Home > Uncategorized > Needless Moving About, My Lord Wellington

Needless Moving About, My Lord Wellington

“[Railroads will] only encourage the common people to move about needlessly.”

The Duke of Wellington, 1835

Well said, my Lord. He was right of course, not just trains, but planes and automobiles later on encouraged this and continue to do so. The only point one can raise against his statement is that it’s none of his, or any governments, God damned business where “the common people” move about and for what reason they do so. Enter U.S. v. Jones scheduled for argument this November.

Essentially the police did not have a warrant that was “within date” (it was expired), nor did they have a warrant that applied in the jurisdiction where a GPS tracking device was affixed to this mans vehicle to enable tracking. The government is contending that tracking a person by GPS is the same as having a police officer directly observe them.

Obviously bullshit.

In my view, they are kind of right. It’s not illegal for a police officer to follow you around, without a warrant, in any place where the officer may legally be. A GPS device enables the same sort of tracking just by remote rather than direct observation. My problem is, if upheld, this would essentially mean that the government could track everyone and anyone they wish, for any reason. I think a key part of the 4th amendment in this day and age of advanced technologies is they be limited by the manpower limitations that have always bound law enforcement agencies, at least without a warrant.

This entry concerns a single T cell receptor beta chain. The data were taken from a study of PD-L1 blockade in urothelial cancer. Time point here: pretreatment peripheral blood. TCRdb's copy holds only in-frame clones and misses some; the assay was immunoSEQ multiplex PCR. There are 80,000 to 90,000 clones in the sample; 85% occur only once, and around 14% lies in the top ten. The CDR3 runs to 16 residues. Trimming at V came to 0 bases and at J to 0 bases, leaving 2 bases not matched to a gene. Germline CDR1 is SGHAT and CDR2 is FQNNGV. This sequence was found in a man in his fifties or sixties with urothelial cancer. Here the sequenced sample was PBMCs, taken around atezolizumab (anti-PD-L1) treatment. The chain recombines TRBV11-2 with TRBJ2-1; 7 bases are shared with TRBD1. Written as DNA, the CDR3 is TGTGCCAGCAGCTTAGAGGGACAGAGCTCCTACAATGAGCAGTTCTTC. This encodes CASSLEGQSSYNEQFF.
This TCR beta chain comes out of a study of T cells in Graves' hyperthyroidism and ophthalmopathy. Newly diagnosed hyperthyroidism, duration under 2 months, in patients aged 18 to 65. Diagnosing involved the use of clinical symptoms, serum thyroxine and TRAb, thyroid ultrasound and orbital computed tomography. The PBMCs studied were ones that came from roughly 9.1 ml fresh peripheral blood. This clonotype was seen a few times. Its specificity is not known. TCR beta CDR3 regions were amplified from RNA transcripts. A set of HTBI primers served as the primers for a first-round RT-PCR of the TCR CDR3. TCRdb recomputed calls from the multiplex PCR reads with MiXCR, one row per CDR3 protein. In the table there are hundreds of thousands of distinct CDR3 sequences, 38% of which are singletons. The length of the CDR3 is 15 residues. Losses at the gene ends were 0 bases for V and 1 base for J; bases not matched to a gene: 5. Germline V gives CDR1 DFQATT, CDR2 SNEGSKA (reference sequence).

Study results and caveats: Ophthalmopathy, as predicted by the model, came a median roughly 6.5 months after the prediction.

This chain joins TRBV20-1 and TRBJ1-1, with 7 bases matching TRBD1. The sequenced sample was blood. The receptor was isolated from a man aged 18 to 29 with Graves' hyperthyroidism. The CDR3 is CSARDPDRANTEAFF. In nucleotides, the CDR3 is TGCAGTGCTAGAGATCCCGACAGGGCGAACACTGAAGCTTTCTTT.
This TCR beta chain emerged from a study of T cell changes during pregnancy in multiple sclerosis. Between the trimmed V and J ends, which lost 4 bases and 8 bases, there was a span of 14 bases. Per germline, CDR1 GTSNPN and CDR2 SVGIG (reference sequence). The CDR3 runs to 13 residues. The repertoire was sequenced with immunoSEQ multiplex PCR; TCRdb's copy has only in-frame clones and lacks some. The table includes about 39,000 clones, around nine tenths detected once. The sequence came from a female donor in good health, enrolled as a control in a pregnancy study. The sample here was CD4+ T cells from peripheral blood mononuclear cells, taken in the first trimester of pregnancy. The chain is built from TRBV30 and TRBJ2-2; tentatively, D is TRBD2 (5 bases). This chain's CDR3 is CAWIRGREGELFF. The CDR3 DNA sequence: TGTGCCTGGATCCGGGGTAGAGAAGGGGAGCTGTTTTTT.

I don’t care the man is a Muslim. I don’t care that that he was peddling crack. I care that the government not have the ability to track anyone they please for any reason or even no reason at all.

The limitations of manpower help to ensure that police expend resources properly, not on whims. It may be that personnel are wasted, or that they can’t do everything they need to because of a lack of manpower, but I find that infinitely preferable to a country where they can track everyone, and so have the ability to prevent our “needless moving about” or any other kind of moving about that strikes me as a way to spend my time.

The giant leap in philosophy if this is upheld would require only one further small step to us all wearing tracking collars like animals being studied.

I just hope they have them in blue if that’s where we end up, because choice of color may be one of the few freedoms we retain at that point.

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